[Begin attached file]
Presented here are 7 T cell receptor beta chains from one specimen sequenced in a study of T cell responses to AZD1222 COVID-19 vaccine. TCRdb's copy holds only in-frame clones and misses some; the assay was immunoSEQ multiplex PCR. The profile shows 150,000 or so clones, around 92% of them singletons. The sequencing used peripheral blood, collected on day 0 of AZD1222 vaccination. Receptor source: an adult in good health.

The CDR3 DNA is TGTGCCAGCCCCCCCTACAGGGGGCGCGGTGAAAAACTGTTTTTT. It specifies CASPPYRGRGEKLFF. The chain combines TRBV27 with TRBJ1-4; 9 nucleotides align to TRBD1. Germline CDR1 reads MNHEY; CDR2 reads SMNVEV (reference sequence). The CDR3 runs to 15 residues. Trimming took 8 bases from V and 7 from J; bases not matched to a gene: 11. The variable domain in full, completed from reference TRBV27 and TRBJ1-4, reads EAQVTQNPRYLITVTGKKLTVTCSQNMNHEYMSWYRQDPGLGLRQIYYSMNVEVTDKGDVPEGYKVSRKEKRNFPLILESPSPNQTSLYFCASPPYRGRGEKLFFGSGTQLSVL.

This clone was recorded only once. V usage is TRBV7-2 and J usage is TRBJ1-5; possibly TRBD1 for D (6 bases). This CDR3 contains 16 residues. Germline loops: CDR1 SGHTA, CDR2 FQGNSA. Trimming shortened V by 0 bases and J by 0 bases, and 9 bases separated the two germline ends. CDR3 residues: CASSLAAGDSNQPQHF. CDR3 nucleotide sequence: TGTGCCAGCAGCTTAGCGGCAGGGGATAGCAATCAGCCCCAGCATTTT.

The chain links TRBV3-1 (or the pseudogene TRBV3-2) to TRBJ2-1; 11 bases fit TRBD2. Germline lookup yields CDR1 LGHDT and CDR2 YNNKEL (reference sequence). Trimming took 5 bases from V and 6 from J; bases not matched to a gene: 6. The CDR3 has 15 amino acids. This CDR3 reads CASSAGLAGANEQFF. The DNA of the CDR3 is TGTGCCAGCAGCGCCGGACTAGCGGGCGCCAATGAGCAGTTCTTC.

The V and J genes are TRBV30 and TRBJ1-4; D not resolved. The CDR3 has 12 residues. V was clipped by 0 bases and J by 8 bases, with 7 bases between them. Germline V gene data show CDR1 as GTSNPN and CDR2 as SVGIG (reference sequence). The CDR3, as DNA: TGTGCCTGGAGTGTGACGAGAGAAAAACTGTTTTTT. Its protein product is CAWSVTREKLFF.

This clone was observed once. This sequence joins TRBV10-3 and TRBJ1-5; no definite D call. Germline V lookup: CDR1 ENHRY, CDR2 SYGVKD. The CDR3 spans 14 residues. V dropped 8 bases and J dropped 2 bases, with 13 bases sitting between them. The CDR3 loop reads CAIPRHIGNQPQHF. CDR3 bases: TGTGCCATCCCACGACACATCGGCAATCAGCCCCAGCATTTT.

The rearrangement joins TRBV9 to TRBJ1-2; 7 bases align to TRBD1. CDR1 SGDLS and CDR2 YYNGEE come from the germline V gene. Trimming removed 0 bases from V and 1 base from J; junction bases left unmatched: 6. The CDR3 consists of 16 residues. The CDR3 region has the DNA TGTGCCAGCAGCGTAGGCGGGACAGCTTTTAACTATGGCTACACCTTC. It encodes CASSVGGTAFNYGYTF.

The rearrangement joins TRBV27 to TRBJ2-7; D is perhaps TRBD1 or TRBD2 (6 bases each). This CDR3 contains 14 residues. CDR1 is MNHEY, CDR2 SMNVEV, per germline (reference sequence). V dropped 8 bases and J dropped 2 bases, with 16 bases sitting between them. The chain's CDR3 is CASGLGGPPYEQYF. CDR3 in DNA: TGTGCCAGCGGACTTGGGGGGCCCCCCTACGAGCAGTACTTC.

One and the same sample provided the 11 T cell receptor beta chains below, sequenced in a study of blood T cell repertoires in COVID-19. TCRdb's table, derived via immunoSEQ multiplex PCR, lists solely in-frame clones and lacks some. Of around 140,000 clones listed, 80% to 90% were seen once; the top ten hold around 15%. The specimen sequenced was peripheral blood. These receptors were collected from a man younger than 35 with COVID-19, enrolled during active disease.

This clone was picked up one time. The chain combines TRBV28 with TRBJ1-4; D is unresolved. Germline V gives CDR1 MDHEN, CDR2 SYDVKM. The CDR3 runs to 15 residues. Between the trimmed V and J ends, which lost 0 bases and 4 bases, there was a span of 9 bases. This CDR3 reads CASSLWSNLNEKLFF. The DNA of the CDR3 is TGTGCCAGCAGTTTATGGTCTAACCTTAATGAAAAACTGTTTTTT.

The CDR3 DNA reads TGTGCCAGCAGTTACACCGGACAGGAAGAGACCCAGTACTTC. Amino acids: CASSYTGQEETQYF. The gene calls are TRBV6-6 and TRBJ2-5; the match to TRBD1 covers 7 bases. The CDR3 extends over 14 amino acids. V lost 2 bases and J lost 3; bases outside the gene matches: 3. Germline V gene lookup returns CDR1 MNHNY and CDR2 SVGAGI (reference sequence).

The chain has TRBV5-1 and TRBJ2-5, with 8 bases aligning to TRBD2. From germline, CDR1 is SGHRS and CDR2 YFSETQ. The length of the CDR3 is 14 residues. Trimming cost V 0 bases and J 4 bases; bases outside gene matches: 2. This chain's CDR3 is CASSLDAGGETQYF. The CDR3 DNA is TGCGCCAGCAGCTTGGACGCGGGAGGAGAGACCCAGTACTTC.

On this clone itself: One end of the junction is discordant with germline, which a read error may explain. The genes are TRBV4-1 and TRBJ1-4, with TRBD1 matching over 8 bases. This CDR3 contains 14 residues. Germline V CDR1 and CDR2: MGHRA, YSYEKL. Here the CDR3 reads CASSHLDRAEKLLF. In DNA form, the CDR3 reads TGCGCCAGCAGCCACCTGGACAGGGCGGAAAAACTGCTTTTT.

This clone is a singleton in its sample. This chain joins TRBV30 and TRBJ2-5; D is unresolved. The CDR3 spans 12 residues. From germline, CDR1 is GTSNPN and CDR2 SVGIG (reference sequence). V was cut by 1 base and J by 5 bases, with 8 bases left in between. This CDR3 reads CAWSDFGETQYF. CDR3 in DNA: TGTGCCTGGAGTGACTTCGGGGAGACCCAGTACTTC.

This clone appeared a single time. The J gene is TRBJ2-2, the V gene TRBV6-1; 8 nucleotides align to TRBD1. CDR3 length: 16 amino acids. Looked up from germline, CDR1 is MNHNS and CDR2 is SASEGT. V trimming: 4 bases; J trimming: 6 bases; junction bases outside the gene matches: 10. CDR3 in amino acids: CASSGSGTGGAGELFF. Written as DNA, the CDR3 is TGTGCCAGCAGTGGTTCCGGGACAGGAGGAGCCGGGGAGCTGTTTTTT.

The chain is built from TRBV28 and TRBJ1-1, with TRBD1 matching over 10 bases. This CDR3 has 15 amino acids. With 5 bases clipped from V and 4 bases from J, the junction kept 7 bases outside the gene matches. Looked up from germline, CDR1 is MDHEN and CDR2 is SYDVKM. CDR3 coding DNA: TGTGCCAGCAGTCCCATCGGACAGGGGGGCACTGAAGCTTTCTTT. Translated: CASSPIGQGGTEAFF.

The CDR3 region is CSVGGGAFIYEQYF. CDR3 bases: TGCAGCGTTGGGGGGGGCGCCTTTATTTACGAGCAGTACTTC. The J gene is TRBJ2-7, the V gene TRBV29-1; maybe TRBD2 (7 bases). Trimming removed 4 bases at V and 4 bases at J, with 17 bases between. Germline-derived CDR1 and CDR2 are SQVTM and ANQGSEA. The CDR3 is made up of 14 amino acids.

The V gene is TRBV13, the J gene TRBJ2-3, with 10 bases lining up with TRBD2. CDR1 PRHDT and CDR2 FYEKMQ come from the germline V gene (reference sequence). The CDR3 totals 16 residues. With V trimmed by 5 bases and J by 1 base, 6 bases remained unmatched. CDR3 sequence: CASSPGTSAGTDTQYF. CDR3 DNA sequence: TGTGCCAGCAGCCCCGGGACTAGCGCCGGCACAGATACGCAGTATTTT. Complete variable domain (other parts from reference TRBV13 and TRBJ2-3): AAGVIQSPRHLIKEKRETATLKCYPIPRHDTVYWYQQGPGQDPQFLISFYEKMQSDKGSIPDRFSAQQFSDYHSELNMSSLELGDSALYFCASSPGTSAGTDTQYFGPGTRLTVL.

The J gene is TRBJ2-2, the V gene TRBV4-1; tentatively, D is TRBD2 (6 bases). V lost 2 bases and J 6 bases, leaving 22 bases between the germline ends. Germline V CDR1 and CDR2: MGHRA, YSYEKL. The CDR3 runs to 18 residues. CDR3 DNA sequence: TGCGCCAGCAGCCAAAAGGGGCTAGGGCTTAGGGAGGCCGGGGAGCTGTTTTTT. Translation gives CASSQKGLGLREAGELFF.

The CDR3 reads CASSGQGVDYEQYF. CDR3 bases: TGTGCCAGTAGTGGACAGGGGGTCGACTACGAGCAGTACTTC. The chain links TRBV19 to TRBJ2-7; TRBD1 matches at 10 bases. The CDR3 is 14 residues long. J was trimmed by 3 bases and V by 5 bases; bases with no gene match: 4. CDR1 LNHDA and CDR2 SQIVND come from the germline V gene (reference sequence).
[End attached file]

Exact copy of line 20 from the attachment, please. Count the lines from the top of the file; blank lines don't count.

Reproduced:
The CDR3 reads CASSGQGVDYEQYF. CDR3 bases: TGTGCCAGTAGTGGACAGGGGGTCGACTACGAGCAGTACTTC. The chain links TRBV19 to TRBJ2-7; TRBD1 matches at 10 bases. The CDR3 is 14 residues long. J was trimmed by 3 bases and V by 5 bases; bases with no gene match: 4. CDR1 LNHDA and CDR2 SQIVND come from the germline V gene (reference sequence).